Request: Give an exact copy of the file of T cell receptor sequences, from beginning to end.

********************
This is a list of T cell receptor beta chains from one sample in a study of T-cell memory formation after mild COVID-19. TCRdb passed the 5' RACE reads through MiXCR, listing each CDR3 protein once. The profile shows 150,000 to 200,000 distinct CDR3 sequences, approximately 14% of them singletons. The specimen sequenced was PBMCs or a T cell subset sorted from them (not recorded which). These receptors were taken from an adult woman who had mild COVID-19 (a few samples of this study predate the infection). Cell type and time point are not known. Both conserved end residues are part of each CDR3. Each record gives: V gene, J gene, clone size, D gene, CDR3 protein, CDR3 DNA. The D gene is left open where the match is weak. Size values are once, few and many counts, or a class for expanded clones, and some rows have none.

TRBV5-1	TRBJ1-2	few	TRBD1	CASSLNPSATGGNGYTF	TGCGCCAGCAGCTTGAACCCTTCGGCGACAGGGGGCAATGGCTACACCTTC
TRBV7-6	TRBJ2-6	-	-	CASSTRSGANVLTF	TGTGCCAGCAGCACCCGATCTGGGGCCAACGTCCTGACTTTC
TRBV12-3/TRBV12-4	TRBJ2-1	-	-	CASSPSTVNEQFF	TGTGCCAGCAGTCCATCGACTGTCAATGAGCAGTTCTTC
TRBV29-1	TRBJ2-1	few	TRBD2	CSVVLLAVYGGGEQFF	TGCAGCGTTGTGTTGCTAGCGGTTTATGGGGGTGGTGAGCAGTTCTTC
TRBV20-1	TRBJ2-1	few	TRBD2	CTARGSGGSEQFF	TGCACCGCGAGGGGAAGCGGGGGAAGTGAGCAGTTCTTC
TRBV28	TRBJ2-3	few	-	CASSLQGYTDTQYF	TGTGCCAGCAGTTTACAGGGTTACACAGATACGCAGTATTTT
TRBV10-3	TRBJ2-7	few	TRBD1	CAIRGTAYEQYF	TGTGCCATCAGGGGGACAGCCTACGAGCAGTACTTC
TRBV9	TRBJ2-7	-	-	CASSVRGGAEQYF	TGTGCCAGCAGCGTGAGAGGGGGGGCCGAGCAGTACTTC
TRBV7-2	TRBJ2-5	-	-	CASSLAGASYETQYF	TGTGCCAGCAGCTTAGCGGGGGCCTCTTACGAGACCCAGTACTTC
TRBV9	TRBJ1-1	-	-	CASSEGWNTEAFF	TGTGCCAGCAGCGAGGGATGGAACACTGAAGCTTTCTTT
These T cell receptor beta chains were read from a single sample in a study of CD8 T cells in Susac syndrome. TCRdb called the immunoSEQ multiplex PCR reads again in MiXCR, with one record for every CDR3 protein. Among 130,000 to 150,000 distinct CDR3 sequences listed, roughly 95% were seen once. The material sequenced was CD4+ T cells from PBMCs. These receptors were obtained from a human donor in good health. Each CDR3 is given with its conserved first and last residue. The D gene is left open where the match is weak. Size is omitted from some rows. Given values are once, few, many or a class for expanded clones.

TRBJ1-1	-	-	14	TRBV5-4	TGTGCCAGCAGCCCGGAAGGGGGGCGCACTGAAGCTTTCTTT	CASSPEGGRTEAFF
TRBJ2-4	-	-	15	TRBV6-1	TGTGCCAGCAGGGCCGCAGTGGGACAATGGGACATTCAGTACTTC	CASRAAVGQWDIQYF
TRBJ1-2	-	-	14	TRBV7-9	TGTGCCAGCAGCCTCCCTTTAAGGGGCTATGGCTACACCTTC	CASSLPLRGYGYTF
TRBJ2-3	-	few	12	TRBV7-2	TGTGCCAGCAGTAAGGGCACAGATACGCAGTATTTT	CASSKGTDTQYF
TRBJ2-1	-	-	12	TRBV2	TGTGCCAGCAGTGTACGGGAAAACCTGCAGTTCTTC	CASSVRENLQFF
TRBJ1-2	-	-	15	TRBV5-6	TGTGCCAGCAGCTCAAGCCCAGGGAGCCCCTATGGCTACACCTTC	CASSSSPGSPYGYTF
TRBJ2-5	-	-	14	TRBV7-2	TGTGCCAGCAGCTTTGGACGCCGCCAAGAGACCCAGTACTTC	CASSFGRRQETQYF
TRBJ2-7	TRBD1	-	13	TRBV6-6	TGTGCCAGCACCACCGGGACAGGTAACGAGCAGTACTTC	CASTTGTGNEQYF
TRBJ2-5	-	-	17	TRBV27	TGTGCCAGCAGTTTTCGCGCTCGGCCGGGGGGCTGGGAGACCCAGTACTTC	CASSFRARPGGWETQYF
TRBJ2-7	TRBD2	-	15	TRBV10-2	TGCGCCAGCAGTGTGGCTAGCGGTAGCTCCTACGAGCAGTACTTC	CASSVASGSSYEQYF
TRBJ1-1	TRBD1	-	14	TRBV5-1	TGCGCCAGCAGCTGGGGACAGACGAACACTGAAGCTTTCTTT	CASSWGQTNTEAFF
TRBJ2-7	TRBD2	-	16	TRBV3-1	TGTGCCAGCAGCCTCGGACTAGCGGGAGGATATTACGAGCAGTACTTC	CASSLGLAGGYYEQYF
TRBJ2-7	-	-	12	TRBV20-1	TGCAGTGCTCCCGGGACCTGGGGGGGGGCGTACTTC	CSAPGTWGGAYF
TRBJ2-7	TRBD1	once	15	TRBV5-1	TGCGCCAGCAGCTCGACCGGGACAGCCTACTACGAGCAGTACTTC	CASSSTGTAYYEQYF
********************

This is a list of T cell receptor beta chains from one sample in a study of T-cell memory formation after mild COVID-19. TCRdb passed the 5' RACE reads through MiXCR, listing each CDR3 protein once. The profile shows 150,000 to 200,000 distinct CDR3 sequences, approximately 14% of them singletons. The specimen sequenced was PBMCs or a T cell subset sorted from them (not recorded which). These receptors were taken from an adult woman who had mild COVID-19 (a few samples of this study predate the infection). Cell type and time point are not known. Both conserved end residues are part of each CDR3. Each record gives: V gene, J gene, clone size, D gene, CDR3 protein, CDR3 DNA. The D gene is left open where the match is weak. Size values are once, few and many counts, or a class for expanded clones, and some rows have none.

TRBV5-1	TRBJ1-2	few	TRBD1	CASSLNPSATGGNGYTF	TGCGCCAGCAGCTTGAACCCTTCGGCGACAGGGGGCAATGGCTACACCTTC
TRBV7-6	TRBJ2-6	-	-	CASSTRSGANVLTF	TGTGCCAGCAGCACCCGATCTGGGGCCAACGTCCTGACTTTC
TRBV12-3/TRBV12-4	TRBJ2-1	-	-	CASSPSTVNEQFF	TGTGCCAGCAGTCCATCGACTGTCAATGAGCAGTTCTTC
TRBV29-1	TRBJ2-1	few	TRBD2	CSVVLLAVYGGGEQFF	TGCAGCGTTGTGTTGCTAGCGGTTTATGGGGGTGGTGAGCAGTTCTTC
TRBV20-1	TRBJ2-1	few	TRBD2	CTARGSGGSEQFF	TGCACCGCGAGGGGAAGCGGGGGAAGTGAGCAGTTCTTC
TRBV28	TRBJ2-3	few	-	CASSLQGYTDTQYF	TGTGCCAGCAGTTTACAGGGTTACACAGATACGCAGTATTTT
TRBV10-3	TRBJ2-7	few	TRBD1	CAIRGTAYEQYF	TGTGCCATCAGGGGGACAGCCTACGAGCAGTACTTC
TRBV9	TRBJ2-7	-	-	CASSVRGGAEQYF	TGTGCCAGCAGCGTGAGAGGGGGGGCCGAGCAGTACTTC
TRBV7-2	TRBJ2-5	-	-	CASSLAGASYETQYF	TGTGCCAGCAGCTTAGCGGGGGCCTCTTACGAGACCCAGTACTTC
TRBV9	TRBJ1-1	-	-	CASSEGWNTEAFF	TGTGCCAGCAGCGAGGGATGGAACACTGAAGCTTTCTTT
These T cell receptor beta chains were read from a single sample in a study of CD8 T cells in Susac syndrome. TCRdb called the immunoSEQ multiplex PCR reads again in MiXCR, with one record for every CDR3 protein. Among 130,000 to 150,000 distinct CDR3 sequences listed, roughly 95% were seen once. The material sequenced was CD4+ T cells from PBMCs. These receptors were obtained from a human donor in good health. Each CDR3 is given with its conserved first and last residue. The D gene is left open where the match is weak. Size is omitted from some rows. Given values are once, few, many or a class for expanded clones.

TRBJ1-1	-	-	14	TRBV5-4	TGTGCCAGCAGCCCGGAAGGGGGGCGCACTGAAGCTTTCTTT	CASSPEGGRTEAFF
TRBJ2-4	-	-	15	TRBV6-1	TGTGCCAGCAGGGCCGCAGTGGGACAATGGGACATTCAGTACTTC	CASRAAVGQWDIQYF
TRBJ1-2	-	-	14	TRBV7-9	TGTGCCAGCAGCCTCCCTTTAAGGGGCTATGGCTACACCTTC	CASSLPLRGYGYTF
TRBJ2-3	-	few	12	TRBV7-2	TGTGCCAGCAGTAAGGGCACAGATACGCAGTATTTT	CASSKGTDTQYF
TRBJ2-1	-	-	12	TRBV2	TGTGCCAGCAGTGTACGGGAAAACCTGCAGTTCTTC	CASSVRENLQFF
TRBJ1-2	-	-	15	TRBV5-6	TGTGCCAGCAGCTCAAGCCCAGGGAGCCCCTATGGCTACACCTTC	CASSSSPGSPYGYTF
TRBJ2-5	-	-	14	TRBV7-2	TGTGCCAGCAGCTTTGGACGCCGCCAAGAGACCCAGTACTTC	CASSFGRRQETQYF
TRBJ2-7	TRBD1	-	13	TRBV6-6	TGTGCCAGCACCACCGGGACAGGTAACGAGCAGTACTTC	CASTTGTGNEQYF
TRBJ2-5	-	-	17	TRBV27	TGTGCCAGCAGTTTTCGCGCTCGGCCGGGGGGCTGGGAGACCCAGTACTTC	CASSFRARPGGWETQYF
TRBJ2-7	TRBD2	-	15	TRBV10-2	TGCGCCAGCAGTGTGGCTAGCGGTAGCTCCTACGAGCAGTACTTC	CASSVASGSSYEQYF
TRBJ1-1	TRBD1	-	14	TRBV5-1	TGCGCCAGCAGCTGGGGACAGACGAACACTGAAGCTTTCTTT	CASSWGQTNTEAFF
TRBJ2-7	TRBD2	-	16	TRBV3-1	TGTGCCAGCAGCCTCGGACTAGCGGGAGGATATTACGAGCAGTACTTC	CASSLGLAGGYYEQYF
TRBJ2-7	-	-	12	TRBV20-1	TGCAGTGCTCCCGGGACCTGGGGGGGGGCGTACTTC	CSAPGTWGGAYF
TRBJ2-7	TRBD1	once	15	TRBV5-1	TGCGCCAGCAGCTCGACCGGGACAGCCTACTACGAGCAGTACTTC	CASSSTGTAYYEQYF